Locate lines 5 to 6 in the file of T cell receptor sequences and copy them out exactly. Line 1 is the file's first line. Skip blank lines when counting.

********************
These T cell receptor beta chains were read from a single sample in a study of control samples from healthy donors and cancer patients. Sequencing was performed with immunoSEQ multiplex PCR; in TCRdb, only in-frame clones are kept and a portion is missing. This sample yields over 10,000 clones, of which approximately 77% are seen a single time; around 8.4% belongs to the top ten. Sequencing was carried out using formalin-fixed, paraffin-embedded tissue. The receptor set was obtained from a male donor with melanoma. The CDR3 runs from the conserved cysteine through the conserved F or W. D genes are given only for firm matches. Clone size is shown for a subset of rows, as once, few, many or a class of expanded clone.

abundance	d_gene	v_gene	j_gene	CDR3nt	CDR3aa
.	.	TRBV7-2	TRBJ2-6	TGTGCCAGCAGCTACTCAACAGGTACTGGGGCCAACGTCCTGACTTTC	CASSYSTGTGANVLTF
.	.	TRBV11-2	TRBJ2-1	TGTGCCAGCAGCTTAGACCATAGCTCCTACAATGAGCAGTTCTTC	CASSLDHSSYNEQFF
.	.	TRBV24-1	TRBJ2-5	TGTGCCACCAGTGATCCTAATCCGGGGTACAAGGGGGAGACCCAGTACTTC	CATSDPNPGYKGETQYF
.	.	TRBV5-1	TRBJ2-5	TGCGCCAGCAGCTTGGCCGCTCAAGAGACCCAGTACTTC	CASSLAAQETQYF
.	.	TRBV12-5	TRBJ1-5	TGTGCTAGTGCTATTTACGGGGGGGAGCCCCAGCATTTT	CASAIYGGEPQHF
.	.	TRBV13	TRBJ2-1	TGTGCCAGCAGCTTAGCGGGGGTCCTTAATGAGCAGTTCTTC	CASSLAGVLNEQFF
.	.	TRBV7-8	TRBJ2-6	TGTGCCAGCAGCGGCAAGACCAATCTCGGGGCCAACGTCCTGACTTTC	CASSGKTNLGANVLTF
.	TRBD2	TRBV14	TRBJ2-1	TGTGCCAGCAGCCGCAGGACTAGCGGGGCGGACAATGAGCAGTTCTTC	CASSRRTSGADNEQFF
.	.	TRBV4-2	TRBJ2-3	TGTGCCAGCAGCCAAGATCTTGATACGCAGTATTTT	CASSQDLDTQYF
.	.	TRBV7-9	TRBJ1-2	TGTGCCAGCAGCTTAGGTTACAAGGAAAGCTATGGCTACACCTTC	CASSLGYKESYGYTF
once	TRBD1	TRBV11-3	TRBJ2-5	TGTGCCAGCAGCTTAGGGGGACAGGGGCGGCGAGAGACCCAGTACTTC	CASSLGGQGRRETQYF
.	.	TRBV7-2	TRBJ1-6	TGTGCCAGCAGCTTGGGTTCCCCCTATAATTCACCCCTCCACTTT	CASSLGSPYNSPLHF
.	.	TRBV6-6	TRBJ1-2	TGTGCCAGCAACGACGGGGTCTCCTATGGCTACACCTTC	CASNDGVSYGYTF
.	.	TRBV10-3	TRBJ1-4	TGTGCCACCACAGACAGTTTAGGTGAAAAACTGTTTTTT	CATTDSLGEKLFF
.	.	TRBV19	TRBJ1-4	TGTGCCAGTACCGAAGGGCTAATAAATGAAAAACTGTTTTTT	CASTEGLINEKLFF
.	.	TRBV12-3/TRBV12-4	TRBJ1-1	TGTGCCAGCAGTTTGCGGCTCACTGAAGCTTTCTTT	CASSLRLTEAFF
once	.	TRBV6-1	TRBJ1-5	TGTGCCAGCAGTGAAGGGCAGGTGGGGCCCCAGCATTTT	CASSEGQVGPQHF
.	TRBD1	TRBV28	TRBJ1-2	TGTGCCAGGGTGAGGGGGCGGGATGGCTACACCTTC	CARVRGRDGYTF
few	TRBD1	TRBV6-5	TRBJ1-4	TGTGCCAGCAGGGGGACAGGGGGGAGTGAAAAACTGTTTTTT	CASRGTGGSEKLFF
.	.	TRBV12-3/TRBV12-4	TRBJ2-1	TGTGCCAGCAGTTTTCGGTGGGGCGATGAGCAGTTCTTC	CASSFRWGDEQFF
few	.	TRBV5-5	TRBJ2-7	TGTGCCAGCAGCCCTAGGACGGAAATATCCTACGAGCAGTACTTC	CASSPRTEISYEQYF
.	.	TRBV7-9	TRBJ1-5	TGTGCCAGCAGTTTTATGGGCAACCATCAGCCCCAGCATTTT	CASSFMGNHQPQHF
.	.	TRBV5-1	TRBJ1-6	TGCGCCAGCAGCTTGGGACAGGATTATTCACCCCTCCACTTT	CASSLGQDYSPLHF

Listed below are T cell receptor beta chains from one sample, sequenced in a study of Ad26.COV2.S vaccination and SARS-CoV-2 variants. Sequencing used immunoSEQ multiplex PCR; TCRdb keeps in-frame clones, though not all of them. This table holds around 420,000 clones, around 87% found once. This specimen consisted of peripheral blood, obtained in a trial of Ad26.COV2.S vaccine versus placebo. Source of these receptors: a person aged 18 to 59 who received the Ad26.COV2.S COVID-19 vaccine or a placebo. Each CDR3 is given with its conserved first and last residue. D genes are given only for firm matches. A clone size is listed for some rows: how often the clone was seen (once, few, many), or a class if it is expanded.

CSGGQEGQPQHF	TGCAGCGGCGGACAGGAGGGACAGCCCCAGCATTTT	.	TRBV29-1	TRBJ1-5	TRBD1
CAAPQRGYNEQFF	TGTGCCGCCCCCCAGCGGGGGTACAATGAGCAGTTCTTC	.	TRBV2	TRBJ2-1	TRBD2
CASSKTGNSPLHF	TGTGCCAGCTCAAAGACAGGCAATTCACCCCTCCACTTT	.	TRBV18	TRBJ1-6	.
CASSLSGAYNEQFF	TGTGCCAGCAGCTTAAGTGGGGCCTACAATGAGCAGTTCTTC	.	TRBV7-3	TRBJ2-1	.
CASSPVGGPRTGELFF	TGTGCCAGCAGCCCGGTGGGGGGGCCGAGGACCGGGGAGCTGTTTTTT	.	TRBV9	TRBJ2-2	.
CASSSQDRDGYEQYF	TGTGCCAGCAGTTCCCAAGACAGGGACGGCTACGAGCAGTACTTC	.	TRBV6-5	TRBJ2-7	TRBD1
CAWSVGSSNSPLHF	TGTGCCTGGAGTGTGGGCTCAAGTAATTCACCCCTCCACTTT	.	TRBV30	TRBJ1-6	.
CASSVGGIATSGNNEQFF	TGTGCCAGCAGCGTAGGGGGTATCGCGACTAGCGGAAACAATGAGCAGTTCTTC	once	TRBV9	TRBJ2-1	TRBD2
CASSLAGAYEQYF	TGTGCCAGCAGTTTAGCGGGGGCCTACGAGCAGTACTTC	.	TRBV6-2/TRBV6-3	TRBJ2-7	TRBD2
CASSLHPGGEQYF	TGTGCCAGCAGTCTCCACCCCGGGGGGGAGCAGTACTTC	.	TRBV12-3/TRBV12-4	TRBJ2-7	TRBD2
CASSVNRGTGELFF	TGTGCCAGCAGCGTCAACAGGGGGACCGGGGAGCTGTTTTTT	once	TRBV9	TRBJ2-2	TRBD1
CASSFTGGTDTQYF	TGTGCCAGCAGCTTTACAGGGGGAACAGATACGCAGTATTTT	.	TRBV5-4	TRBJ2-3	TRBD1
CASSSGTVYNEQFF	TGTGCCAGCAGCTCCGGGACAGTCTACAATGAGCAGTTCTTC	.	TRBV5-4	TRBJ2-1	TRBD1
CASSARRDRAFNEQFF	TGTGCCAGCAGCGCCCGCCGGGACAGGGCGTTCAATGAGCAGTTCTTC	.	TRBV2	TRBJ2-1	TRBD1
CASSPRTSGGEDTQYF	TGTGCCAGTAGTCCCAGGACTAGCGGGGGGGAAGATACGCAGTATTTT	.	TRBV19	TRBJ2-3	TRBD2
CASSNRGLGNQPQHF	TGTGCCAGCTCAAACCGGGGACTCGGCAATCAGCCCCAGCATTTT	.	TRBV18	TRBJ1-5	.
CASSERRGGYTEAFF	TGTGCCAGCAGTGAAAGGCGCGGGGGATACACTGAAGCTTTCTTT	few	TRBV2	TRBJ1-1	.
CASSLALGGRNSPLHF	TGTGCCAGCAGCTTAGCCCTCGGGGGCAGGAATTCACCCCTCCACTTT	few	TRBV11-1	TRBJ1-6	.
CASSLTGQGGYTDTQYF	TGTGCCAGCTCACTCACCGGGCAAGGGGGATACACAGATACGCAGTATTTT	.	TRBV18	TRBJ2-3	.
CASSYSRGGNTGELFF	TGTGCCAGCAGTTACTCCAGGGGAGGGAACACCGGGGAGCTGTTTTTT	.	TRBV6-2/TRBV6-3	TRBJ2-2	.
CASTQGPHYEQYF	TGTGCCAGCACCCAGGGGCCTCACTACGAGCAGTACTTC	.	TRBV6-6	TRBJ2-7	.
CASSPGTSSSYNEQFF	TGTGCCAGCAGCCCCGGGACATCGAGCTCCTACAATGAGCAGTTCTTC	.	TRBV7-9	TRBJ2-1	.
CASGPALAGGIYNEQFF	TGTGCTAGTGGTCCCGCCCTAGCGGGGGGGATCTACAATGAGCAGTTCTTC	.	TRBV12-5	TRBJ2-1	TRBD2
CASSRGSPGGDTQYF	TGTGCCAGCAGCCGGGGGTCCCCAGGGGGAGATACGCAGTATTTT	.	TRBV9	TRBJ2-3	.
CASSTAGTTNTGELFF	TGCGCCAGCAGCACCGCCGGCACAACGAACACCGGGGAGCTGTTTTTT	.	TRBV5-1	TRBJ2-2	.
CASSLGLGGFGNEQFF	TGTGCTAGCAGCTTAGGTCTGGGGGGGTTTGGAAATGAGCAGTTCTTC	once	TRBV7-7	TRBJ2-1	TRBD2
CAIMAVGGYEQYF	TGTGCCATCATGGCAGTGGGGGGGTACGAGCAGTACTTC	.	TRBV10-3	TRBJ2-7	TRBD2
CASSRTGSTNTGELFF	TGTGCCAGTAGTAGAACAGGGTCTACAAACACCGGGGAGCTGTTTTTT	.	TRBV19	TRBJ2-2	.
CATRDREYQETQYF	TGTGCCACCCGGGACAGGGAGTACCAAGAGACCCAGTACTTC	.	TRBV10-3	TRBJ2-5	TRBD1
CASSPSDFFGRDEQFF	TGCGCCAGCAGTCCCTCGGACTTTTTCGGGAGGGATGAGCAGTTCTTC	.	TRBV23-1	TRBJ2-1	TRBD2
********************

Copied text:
.	.	TRBV24-1	TRBJ2-5	TGTGCCACCAGTGATCCTAATCCGGGGTACAAGGGGGAGACCCAGTACTTC	CATSDPNPGYKGETQYF
.	.	TRBV5-1	TRBJ2-5	TGCGCCAGCAGCTTGGCCGCTCAAGAGACCCAGTACTTC	CASSLAAQETQYF